In automated machine learning (autoML) models, accuracy and resilience are both essential qualities. A model must be accurate to fit the available data correctly. And it needs to be resilient to adapt to changing circumstances, retain its predictive accuracy over time, and provide the most value for the businesses that use it in their forecasting.
The Importance of Building Resilient Models
Why is building a resilient machine learning model so essential? Before answering this question, let’s first discuss the difference between accurate and resilient autoML models.
Accuracy is crucial in artificial intelligence models. An accurate model will perform highly reliably over the limited test dataset and give a necessary indication of how the model will perform in the real world. However, it may not have broad applicability or perform as well over time.
One reason for the limited performance of a precise model is overfitting. If you use the same few datasets repeatedly and tailor your model so it performs highly accurately with them, you’re not necessarily making it more accurate and reliable overall. You’re merely making it a specific fit for the datasets you have. A model subject to overfitting will be exceptionally exact in testing, but the testing may not tell you everything you need to know about the model’s eventual real-world performance.
Resilience is vital in a model because it provides valuable flexibility and generalizable information about performance. A resilient model is not necessarily the most accurate, or the one that will give you the best area under the curve. However, a resilient model will offer a range of benefits a merely accurate model may not be able to provide.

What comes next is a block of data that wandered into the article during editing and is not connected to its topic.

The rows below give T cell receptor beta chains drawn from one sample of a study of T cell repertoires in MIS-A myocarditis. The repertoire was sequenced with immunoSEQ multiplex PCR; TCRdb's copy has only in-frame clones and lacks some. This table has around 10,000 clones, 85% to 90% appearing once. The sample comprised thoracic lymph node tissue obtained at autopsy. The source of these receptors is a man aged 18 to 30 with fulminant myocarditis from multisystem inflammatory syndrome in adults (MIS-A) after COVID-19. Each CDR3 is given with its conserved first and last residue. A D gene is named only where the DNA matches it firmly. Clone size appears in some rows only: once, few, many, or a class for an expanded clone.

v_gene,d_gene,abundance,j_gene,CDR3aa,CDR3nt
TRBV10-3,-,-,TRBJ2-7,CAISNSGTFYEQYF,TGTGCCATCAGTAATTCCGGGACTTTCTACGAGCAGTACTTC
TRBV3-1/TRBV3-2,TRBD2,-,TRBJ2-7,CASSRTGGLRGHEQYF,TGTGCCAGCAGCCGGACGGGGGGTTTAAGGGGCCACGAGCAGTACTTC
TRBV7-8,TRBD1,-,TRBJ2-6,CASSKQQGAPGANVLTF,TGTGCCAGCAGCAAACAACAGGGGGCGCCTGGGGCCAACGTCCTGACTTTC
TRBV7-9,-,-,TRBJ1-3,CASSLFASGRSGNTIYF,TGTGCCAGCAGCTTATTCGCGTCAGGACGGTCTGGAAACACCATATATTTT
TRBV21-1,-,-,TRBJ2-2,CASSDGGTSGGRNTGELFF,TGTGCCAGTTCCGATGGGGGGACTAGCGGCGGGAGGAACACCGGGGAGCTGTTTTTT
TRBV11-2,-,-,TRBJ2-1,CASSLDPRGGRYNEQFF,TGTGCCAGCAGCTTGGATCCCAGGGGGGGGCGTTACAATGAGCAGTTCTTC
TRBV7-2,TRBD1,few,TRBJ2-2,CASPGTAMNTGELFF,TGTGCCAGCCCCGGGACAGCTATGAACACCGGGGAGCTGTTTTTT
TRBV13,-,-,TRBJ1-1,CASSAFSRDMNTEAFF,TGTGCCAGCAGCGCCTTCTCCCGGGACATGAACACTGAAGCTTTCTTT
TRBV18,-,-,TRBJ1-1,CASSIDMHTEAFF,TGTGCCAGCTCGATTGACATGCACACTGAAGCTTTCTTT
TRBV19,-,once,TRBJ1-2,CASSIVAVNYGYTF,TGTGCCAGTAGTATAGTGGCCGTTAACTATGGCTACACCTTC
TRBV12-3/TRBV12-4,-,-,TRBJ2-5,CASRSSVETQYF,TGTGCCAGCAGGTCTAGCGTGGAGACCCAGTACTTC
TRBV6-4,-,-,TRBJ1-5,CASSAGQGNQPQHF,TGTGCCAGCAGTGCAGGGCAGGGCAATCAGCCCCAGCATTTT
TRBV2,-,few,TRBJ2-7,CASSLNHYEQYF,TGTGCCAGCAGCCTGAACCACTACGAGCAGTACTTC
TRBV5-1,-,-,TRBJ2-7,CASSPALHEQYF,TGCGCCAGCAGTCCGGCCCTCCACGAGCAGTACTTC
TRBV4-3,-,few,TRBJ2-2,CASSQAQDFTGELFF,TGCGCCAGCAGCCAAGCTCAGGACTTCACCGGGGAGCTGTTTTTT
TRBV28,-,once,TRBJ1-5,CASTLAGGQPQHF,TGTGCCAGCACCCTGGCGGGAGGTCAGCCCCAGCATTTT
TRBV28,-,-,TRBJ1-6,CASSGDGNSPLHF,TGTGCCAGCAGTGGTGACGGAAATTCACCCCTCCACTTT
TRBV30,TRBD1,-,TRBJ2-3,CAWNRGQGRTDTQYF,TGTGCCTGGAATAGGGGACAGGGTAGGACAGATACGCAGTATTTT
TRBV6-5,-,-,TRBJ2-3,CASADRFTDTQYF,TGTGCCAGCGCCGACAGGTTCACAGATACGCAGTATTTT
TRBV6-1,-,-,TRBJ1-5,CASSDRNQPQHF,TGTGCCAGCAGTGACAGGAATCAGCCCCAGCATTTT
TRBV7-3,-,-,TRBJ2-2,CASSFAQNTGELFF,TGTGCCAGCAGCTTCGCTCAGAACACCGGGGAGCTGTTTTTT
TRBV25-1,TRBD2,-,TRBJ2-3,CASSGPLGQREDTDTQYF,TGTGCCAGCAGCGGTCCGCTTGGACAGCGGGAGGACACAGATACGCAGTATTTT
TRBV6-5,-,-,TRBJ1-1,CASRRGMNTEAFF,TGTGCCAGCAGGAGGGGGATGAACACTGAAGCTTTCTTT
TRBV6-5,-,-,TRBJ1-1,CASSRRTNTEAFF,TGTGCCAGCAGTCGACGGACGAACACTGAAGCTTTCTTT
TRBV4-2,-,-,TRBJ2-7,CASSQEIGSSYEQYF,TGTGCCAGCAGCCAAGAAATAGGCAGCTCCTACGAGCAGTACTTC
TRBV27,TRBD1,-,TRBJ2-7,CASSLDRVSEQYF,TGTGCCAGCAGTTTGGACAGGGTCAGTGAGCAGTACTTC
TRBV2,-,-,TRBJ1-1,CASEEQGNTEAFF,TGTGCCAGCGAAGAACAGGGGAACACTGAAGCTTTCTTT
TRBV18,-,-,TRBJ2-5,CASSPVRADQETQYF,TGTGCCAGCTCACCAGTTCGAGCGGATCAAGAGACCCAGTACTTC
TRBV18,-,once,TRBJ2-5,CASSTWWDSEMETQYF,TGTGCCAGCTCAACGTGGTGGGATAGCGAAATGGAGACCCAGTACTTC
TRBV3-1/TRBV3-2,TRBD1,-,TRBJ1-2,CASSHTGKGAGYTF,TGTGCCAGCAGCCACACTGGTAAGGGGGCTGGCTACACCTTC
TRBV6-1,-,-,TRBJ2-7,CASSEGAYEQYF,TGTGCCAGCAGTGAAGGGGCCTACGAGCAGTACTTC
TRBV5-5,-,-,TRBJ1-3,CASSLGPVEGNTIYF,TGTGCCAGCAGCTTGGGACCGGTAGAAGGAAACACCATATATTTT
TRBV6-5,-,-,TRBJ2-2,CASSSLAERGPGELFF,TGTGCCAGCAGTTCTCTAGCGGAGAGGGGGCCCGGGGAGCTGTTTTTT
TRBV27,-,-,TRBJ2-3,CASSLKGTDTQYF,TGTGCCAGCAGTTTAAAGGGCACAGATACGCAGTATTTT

- Broad applicability: A resilient model will perform well over an extensive array of datasets — not just the test set. When it comes time for deploying artificial intelligence models in the real world, a resilient model will be better able to handle a wider range of data.
- Extended usefulness: A resilient model will also perform well over a relatively long time. While an accurate model may be overfitted, a resilient model is not likely to be. So it will be more robust than other models.
- Less monitoring and retraining: A model that remains useful over a long period is beneficial because it will require less monitoring and retraining. You’ll be free to spend your time on other aspects of the project.
- Sustained business impact: The practical implications of resilient models involve their business impact. You want your models to provide consistent, dependable results in the real world. A resilient model will provide that value for a business.
How to Build Resilient Models
Below are a few tips for building resilient models.
- Focus on simplicity: For greater resilience, use a linear or comparably simple model. Because straightforward models are less likely to be susceptible to overfitting, they are more likely to be resilient than highly accurate.
- Build in structure: To increase resilience, you can often build structure into the underlying platform. A structured or semi-structured platform will provide the centralization, order, alignment, and security necessary for reliability while still providing freedom and agility in the model.
- Incorporate dynamism: Building some degree of flexibility and dynamism into your models helps increase resilience. Prioritizing self-learning and sensitivity and making it easy to implement human corrections can make your models more resilient and dependable. You might use autoML tables models, for instance, to train an autoML model to make predictions on new data by using existing, structured data.